Don't write off the euro - well, not just yet anyway

In economics nothing is for ever and the euro will eventually go the way of the gold standard

SO NOW it is the "euro flop" story. Yesterday the euro fell to another new low at $1.05, continuing its steady decline since its inception at the beginning of the year. The fall is all the more notable since it contrasts dramatically with the official bombast at its birth. At that time, amidst the triumphalism, there were genuine concerns that an over- strong euro might undermine European competitiveness. The possibility of a near-collapse was not in the brochure.

We have reached the stage where Wim Duisenberg, president of the European Central Bank, is today reported in a German business weekly as saying that there is no danger of the euro becoming a weak currency. When central bankers say there is no danger of something happening, you know this is precisely the outcome worrying people in the financial markets. It certainly will do little to check the string of stories about the sickly nature of the euro.

At this stage I can make a prediction with total confidence. The euro- zone will not last. What I cannot predict is when it will end - whether it will break up within the next couple of years before national currencies are finally abolished, or whether it will be abandoned (maybe even as part of a movement to a single world currency) in a generation or so, say some time about 2030. An early collapse is in fact rather unlikely, given the political commitment to the euro. But in economics nothing is for ever, and the euro will eventually go the way of the gold standard and the Bretton Woods fixed exchange rate system, and be replaced by something else.

However, to focus on the sickly euro is to focus on the wrong side of the story. The problem is not the euro itself, but the European economy. The weakness of the euro is more a reflection of European economic under- performance than a cause of it, though having a single currency and a single interest rate for a very diverse economic area does to some extent make the problem harder to fix.

The euro is weak because the European economy is weak. Not all of it, but at least half. The half is Germany and Italy. Both countries have many wonderful companies - global giants in Germany, medium-sized powerhouses in Italy - but in both cases demand has only been inching forward for several years. Both countries need lower interest rates to push their economies forward.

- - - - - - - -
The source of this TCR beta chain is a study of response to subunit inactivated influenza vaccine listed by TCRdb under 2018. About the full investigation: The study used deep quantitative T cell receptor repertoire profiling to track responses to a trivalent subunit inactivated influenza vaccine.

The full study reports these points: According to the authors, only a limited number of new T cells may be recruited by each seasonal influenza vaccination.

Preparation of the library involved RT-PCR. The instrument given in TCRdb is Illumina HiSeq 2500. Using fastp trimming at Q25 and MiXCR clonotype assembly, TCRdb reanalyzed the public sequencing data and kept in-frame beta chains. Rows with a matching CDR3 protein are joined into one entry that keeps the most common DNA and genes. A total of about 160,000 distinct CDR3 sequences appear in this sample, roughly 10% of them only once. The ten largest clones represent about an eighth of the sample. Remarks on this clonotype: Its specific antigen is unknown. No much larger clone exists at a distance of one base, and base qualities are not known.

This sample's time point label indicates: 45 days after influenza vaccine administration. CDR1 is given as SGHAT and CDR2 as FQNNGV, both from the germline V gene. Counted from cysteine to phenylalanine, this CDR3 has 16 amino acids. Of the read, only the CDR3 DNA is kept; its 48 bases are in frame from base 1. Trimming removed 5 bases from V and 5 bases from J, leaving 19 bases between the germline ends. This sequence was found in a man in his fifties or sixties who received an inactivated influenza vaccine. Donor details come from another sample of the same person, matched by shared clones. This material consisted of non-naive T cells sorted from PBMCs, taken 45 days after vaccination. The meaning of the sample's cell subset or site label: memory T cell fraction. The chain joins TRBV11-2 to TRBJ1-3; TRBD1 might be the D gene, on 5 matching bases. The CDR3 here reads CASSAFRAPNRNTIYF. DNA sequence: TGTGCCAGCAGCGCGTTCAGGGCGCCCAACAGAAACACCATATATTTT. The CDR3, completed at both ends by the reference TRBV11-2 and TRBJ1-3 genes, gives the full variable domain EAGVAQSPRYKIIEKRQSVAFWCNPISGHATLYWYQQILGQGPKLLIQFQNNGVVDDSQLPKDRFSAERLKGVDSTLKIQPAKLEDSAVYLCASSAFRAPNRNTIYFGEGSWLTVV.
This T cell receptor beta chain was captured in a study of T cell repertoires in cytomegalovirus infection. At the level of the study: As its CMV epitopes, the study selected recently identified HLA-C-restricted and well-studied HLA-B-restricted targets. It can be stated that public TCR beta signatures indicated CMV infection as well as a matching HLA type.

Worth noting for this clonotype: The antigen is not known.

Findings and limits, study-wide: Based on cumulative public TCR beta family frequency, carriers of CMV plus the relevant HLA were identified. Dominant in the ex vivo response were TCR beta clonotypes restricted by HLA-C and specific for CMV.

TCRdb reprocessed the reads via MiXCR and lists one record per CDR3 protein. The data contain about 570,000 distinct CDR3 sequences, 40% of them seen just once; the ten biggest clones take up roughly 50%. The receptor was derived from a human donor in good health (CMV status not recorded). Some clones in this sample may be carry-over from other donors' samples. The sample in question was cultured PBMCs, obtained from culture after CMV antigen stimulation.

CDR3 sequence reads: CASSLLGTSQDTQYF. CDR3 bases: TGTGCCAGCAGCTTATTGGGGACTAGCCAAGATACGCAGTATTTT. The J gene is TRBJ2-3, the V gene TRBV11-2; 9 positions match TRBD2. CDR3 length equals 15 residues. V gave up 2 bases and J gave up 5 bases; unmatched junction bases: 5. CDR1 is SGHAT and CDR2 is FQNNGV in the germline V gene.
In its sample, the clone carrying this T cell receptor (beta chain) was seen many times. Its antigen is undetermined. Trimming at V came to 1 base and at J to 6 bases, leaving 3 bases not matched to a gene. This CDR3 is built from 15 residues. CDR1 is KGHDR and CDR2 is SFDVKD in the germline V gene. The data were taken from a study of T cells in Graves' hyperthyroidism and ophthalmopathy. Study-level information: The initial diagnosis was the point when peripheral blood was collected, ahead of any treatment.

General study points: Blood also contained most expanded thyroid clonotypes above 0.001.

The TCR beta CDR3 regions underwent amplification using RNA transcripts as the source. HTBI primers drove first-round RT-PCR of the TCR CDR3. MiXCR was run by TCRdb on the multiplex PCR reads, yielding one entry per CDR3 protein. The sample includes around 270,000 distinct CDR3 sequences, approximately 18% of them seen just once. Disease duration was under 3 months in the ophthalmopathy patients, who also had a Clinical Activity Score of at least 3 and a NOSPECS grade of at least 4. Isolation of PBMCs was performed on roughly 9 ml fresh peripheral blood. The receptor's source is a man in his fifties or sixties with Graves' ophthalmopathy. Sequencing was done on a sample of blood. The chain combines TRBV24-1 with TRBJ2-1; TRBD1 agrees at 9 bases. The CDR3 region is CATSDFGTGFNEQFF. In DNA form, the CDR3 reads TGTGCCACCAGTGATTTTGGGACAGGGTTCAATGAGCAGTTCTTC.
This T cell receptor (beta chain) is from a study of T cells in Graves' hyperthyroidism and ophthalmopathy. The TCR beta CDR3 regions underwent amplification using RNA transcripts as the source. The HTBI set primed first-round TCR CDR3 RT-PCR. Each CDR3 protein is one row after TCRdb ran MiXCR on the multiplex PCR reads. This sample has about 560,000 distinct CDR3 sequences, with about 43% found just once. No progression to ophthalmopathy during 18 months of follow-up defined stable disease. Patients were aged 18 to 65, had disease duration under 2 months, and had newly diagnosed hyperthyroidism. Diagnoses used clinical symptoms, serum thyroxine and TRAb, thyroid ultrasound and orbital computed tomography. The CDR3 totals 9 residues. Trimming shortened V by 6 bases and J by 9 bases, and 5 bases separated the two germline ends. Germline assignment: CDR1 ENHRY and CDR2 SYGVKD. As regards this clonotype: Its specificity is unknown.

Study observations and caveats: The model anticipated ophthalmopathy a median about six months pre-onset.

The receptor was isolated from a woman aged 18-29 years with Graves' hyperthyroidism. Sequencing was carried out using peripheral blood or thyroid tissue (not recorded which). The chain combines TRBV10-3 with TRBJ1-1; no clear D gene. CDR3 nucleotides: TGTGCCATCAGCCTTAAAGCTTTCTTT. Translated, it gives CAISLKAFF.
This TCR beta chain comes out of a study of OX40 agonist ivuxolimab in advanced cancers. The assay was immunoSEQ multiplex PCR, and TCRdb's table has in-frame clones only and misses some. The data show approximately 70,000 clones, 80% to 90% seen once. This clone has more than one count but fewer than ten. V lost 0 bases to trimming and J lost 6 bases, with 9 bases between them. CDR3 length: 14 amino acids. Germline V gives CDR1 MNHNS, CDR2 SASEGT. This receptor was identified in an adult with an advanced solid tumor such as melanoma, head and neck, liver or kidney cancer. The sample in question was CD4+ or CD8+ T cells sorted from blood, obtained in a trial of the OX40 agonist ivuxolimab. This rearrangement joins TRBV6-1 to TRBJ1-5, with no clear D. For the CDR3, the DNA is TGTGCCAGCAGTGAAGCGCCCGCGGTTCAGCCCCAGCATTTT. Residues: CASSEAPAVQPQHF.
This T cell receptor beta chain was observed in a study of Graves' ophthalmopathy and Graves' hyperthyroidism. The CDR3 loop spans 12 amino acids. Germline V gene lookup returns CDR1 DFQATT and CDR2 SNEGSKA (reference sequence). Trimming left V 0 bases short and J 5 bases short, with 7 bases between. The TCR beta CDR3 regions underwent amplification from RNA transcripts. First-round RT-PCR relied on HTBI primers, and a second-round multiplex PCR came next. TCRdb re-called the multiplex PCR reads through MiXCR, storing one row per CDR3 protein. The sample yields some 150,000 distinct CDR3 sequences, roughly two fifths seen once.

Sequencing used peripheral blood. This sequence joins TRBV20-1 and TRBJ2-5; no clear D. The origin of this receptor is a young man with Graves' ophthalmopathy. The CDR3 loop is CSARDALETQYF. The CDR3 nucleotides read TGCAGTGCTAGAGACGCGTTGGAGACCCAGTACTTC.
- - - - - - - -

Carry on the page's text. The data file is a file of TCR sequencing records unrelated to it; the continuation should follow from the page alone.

France, the other economy that really matters, has done rather better and will manage reasonable growth this year. It can manage with the present interest rate structure - but in an ideal world, it too could do with another interest rate cut. The ECB did cut interest rates by half a per cent last month (one of the main reasons for the euro's continued weakness). But it has been assumed by the markets that this would be the last cut in the cycle. Whether that will prove right is not at all clear.

The president of the ECB been vague about interest rate expectations, doubtless intentionally. The problem is that while Germany and Italy could do with lower rates and France could live with them, other countries such as Spain and Ireland really need higher rates to stop their booms whizzing out of control. The "one-size-fits-all" interest rate self-evidently doesn't fit all.

But if the euro is part of the problem, rather than part of the solution, it is by no means the whole problem. Indeed it is tending to catch the blame for troubles that have nothing to do with it and long pre-date its inception. It is both unfair and incorrect to declare the euro a failure on the basis of five months' experience. The lags in economics are far longer than that.

So what should we look for in the months ahead, as clues to whether the euro is a serious hindrance to European economy recovery, or a relatively minor complicating factor? Here are three tests.

Test one will be whether European consumers decide to dip into their bank accounts and spend rather more in the next couple of years. What Europe desperately needs is a consumption-led recovery. It needs people to behave less responsibly, splash a bit of money about, have some more fun. Europe cannot rely on America to pull along the whole world economy year after year, and America cannot do so anyway. Look around the world and there is no other candidate to be a locomotive.

Test two will be whether European governments start to tackle the string of detailed regulatory and taxation blockages which currently inhibit growth. They are lumped together in expressions such as "structural polices" and they differ from country to country. But the common theme is that most euro-bloc countries require public sector reforms which will bring them into line with US and UK practice.

The awful truth is that the big three European economies, Germany, France and Italy, have created no new net jobs in the last 20 years, whereas here we have increased employment by 8 per cent and in the US employment is up 32 per cent. Could the single currency become a spur to structural reform?

Test three is whether European companies will embrace the opportunities that the euro, in theory, presents. In theory the larger currency zone should force greater efficiency on companies. The advantage is not so much that they will have the opportunity of selling to a larger market, for they have that already. The advantage is that both they and their customers will be able to compare prices directly. So they will be under the whip to extract more efficiency out of their plants and their offices.

If the European economy as a whole does become more efficient that will be a powerful argument for the single currency. Or put the other way, if the single currency does not force more efficiency, there is not much point in having it.

So distrust the inevitable headlines about the supposed failure of the euro. Distrust the equally inevitable headlines about the incompetence/ inflexibility/ inexperience of the European Central Bank. The mood of euphoria may have changed, but that was always going to happen. The fundamentals of the euro have not.

Of course, moods do matter. I learnt something new the other day. I was talking with an American banker. He told me the view of their bank now was that Britain would not join the euro after all. It had concluded as the months passed that there simply was not much advantage and there were a lot of potential disadvantages. But that decision, like any judgement on the ultimate success or otherwise of the euro, seems to be a long way off.